"Though unchanged from 2018, this setting should be taken not as a sign of stability but as a stark warning to leaders and citizens around the world," said Rachel Bronson, president and CEO of Bulletin of the Atomic Scientists.
Humanity is just two minutes from Armageddon, unchanged from last year's unveiling of the Doomsday clock and remaining the closest it has inched to symbolic doom since 1953 in the height of the Cold War.
That was the bleak outlook from The Bulletin of the Atomic Scientists, a nonprofit organization that oversees the clock — a symbolic timepiece that represents humanity's perceived proximity to a human-caused apocalypse.
Citing nuclear arms races, threats of a cyberattack and the ongoing climate change, the clock's minute hand was not moved from 2018, the organization announced Thursday morning saying we are living in a "new abnormal."
"There is nothing normal about the complex and frightening reality we are describing today," said Rachel Bronson, president and CEO of Bulletin of the Atomic Scientists, in a press release following the unveiling of the clock.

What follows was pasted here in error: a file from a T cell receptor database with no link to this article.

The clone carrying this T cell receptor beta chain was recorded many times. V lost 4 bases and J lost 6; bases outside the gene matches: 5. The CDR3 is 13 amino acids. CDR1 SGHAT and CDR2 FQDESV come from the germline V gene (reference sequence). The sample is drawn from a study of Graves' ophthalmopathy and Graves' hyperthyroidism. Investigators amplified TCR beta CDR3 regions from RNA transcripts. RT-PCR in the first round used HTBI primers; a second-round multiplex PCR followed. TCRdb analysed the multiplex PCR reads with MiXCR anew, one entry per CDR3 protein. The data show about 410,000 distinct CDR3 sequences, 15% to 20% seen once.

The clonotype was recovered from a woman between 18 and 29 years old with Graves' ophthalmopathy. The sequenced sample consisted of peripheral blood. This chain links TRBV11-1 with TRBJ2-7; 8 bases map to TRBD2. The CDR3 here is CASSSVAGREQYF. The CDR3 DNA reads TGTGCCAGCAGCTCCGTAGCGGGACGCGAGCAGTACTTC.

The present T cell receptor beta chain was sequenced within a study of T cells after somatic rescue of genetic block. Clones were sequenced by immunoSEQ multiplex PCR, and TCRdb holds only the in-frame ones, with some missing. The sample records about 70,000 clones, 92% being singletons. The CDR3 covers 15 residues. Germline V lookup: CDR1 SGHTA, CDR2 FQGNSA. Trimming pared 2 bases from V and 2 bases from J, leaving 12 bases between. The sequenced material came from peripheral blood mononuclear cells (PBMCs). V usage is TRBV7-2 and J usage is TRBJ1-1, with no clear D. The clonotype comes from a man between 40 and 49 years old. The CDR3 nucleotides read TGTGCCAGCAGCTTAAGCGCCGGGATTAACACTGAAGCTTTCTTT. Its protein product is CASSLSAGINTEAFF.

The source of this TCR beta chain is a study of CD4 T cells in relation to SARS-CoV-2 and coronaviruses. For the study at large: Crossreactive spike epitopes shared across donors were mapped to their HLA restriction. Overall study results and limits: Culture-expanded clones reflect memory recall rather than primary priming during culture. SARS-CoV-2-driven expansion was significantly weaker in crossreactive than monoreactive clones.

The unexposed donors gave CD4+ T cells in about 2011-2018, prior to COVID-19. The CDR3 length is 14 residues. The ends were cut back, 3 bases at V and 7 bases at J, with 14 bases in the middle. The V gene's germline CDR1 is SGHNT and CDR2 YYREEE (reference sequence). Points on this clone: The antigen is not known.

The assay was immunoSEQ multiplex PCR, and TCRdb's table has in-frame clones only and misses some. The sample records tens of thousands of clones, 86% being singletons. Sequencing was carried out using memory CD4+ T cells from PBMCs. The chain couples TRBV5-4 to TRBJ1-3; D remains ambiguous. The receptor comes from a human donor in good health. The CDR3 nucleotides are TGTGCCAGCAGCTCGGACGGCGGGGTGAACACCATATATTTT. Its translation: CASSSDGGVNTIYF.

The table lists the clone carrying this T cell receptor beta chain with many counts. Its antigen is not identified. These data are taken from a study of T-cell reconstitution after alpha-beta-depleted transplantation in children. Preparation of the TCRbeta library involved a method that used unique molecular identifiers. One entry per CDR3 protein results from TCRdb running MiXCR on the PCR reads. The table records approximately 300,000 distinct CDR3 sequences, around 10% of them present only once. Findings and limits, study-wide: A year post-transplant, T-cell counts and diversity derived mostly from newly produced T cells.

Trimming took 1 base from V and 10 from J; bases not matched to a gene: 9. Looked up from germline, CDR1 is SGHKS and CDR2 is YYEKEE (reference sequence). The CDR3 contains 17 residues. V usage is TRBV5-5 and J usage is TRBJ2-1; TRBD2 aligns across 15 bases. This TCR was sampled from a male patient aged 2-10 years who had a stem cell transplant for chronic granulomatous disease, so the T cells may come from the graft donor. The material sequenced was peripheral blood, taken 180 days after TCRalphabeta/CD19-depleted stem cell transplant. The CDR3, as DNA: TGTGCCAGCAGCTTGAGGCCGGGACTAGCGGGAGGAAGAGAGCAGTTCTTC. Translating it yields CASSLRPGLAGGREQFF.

"Though unchanged from 2018, this setting should be taken not as a sign of stability but as a stark warning to leaders and citizens around the world."
The Doomsday Clock doesn't represent a real prediction of calamity, but is instead used as a visual metaphor for how close the world is to a potentially civilization-ending catastrophe.
Each year, the organization consults with a board of sponsors that includes 15 Nobel Laureates to analyze a wide array of threats — including nuclear risk, climate change and emerging technologies — to determine where the Doomsday Clock's hands should be set.
The Bulletin of the Atomic Scientists was founded in 1945 and the group has maintained the Doomsday Clock since 1947.